CROS NT’s Global Head of Business Development & Marketing, Chris Hamilton, was recently interviewed by International Clinical Trials magazine regarding the European legislation on clinical data transparency, its implications and how to prepare.
ICT: New European legislation in 2016 will require summaries of trials to be made public – what will change?
Chris Hamilton (CH): There is already a register of all clinical trials, but new draft European law mandates the publication, via a publicly accessible database set up by the EMA, of summaries of trials that have reached marketing authorisation. That will give very useful information to anyone interested in a particular therapeutic area and indication.
ICT: How is the new system being received by the industry?
CH: Many large pharma companies are already making such summaries available to the public, indicating good acceptance of the initiative. What is more contentious is the promotion of making raw data available, not just the summaries. Some companies have decided to challenge the draft mandate, so it will be interesting to see what happens.
ICT: What do you think the main benefits of greater data transparency will be?
CH: The sharing of information on completed research will be a positive contributor to the overall development of medicinal products by avoiding repetition of similar studies and generating ideas for product extensions for use in other indications. Initiatives such as the publication of risk management plans will also enhance patient safety.
ICT: What about patient confidentiality and privacy – how can this be protected?
CH: All stakeholders seem committed to ensuring patient confidentiality is protected. This is one of the key topics in debating the requirements to make data, not just summaries, available to the public. I expect that sponsors will need to introduce clear guidelines on how to ensure any possible patient identifiers are removed from trial data prior to publication while maintaining the traceability of trial results.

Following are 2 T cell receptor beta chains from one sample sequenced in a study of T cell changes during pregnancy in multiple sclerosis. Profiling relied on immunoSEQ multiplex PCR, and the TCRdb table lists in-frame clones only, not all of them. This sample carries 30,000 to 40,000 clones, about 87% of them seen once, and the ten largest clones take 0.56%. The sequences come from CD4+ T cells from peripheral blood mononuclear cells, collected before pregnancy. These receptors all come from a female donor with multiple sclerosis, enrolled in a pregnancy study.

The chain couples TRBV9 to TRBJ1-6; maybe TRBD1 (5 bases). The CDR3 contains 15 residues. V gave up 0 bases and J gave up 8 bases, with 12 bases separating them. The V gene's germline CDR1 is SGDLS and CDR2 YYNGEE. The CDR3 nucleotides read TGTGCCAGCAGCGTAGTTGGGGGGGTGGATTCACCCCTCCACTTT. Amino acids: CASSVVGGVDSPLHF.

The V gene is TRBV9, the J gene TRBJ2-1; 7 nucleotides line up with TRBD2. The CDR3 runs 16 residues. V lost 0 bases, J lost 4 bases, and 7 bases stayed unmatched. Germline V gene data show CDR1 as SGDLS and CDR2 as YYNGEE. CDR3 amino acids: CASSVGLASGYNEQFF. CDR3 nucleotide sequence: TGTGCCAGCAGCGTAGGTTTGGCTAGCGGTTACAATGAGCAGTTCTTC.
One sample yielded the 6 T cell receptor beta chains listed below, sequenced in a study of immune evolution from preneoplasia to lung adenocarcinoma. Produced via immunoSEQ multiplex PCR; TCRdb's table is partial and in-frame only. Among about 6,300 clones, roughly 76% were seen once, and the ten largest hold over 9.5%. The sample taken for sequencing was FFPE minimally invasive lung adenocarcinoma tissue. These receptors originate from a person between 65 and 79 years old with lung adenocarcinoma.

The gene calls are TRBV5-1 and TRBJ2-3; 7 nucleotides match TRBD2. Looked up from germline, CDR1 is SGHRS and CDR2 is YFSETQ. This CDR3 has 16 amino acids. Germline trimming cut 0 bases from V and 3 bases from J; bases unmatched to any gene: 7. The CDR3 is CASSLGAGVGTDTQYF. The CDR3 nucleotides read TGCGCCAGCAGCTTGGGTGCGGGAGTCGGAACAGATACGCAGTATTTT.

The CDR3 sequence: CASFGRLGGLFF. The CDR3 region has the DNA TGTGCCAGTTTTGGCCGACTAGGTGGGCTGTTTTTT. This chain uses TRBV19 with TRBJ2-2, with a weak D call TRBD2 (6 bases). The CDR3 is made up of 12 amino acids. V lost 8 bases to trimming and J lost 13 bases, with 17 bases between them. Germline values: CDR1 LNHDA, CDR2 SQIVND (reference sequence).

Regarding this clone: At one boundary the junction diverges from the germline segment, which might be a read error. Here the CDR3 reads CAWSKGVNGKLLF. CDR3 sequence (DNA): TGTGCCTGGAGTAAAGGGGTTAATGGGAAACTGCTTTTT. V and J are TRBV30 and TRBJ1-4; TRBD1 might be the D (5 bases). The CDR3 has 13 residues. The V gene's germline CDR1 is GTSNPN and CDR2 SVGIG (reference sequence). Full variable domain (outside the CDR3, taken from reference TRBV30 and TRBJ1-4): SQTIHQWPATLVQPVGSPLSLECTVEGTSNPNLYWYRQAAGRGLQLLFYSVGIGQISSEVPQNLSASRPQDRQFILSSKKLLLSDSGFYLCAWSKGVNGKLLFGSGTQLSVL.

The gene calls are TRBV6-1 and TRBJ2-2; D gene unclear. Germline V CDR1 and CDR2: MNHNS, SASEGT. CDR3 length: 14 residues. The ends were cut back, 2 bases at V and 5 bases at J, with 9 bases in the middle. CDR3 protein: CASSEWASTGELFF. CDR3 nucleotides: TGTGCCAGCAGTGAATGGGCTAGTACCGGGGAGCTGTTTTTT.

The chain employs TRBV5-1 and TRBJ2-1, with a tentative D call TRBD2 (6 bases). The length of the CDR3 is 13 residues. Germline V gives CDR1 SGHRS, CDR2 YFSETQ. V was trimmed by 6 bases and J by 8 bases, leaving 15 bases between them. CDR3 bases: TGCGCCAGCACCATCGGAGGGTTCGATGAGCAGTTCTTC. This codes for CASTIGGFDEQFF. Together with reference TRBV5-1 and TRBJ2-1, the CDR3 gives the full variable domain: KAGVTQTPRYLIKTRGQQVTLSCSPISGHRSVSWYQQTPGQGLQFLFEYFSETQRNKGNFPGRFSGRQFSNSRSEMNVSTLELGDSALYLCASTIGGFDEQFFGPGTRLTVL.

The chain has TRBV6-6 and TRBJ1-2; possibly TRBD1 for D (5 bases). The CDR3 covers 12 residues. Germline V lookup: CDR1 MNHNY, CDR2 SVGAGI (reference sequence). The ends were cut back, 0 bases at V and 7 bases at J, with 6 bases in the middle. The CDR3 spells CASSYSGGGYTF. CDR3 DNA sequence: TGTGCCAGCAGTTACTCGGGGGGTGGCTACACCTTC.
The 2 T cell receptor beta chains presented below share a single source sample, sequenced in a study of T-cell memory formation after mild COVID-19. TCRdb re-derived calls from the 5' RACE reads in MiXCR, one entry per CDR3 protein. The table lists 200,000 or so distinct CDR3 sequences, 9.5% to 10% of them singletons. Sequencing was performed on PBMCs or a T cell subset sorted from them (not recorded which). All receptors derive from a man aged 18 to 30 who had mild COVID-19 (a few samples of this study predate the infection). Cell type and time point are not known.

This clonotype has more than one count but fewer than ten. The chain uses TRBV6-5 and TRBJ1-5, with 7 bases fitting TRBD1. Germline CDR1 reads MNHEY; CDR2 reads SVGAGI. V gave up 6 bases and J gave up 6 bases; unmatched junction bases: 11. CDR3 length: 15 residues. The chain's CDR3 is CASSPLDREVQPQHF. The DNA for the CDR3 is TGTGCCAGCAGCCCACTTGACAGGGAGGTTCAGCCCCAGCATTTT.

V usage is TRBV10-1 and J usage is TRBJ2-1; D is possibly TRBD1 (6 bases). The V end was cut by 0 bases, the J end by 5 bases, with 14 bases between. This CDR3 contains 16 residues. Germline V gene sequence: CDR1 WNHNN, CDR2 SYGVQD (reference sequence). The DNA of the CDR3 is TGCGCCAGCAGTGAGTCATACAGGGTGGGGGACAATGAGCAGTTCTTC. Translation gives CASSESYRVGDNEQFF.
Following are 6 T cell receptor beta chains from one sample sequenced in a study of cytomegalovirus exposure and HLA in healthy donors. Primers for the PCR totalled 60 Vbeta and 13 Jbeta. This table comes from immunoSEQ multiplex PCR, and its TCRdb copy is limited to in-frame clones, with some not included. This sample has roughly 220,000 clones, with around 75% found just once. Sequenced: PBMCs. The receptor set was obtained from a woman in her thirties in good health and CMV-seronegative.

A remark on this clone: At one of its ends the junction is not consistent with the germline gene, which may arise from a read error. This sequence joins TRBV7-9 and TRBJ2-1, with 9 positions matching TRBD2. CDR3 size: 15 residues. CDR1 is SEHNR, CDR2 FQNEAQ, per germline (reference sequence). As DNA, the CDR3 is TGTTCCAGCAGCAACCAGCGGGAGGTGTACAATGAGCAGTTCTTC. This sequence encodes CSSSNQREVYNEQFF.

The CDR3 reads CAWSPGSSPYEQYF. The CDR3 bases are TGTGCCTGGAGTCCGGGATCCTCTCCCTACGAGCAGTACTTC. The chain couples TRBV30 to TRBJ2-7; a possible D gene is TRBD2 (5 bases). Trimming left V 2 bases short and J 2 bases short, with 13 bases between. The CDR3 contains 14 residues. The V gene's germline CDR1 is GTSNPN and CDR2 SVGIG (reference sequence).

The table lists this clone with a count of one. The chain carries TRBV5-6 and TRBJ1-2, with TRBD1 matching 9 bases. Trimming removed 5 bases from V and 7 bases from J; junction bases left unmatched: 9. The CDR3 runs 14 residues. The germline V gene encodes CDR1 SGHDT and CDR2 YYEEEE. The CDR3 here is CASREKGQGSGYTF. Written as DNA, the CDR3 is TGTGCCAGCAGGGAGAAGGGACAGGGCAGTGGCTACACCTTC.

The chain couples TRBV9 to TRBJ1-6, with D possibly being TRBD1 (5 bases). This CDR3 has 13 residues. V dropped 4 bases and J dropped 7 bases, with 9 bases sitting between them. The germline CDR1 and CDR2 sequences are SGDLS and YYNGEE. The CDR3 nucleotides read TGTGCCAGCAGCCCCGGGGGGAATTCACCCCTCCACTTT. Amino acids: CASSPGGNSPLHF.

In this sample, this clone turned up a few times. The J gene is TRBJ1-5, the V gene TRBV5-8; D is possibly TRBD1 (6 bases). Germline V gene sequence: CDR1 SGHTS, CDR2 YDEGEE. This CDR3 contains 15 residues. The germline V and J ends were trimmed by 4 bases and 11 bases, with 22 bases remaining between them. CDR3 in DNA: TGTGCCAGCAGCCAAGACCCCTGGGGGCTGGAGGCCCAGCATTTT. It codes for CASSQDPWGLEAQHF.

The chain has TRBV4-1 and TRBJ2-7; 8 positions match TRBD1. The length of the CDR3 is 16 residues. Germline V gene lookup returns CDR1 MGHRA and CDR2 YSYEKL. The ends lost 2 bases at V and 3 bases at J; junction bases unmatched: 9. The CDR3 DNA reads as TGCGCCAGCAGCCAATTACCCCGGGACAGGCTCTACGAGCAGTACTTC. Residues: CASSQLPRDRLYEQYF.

ICT: How will the legislation impact sponsors and how should they prepare?
CH: The ultimate aim is to make it mandatory for sponsors to respond to reasonable requests from the public to access the data, not just the final results, collected during clinical trials Sponsors can prepare by establishing how and when data can be anonymised, and in what format the data needs to be held so it is easily accessible. Identifying resources to prepare the data for the EU portal will also be important.
ICT: You advocate a more centralised approach to data – why?
CH: There are significant efficiencies to be gained by centralising data for a particular product. For example, the re-use of material from one study to the next saves around 30-40% of time and cost for database setup and statistical programming. Utilising the same data collection technologies and maintaining knowledge through team continuity makes studies run more smoothly.
Centralising data also allows you to apply standard formats. Taking this approach continues to facilitate the use of various clinical CROs, but it makes more sense to keep the data with one team.
Companies that plan for a pre-market sale of their compound and intellectual property can be assured of a certain value add if they can show that all the data, analysis and reports on the drug development thus far can be located centrally in a consistent format.
ICT: Tell us about clinical data visualisation tools and how they fit in.
CH: Clinical data visualisation tools can be an important component for sponsors conducting trials that need to make more informed decisions and make sense of clinical data which could evenutally be shared publicly. They can be particualrly useful for researchers looking at completed study data.
These tools facilitate drill-down and click-through to multiple levels of detail, allowing for the analysis of specific subsets and subpopulations. They allow researchers to make crucial decisions based on the information and trends revealed.
As a CRO specialized in biometrics, CROS NT helps companies with their regulatory submissions to the EU and USA by preparing their clinical data in a reliable and traceable way. If you’d like more information on centralized biometrics, clinical data transparency or would like to consult one of our experts, please contact us.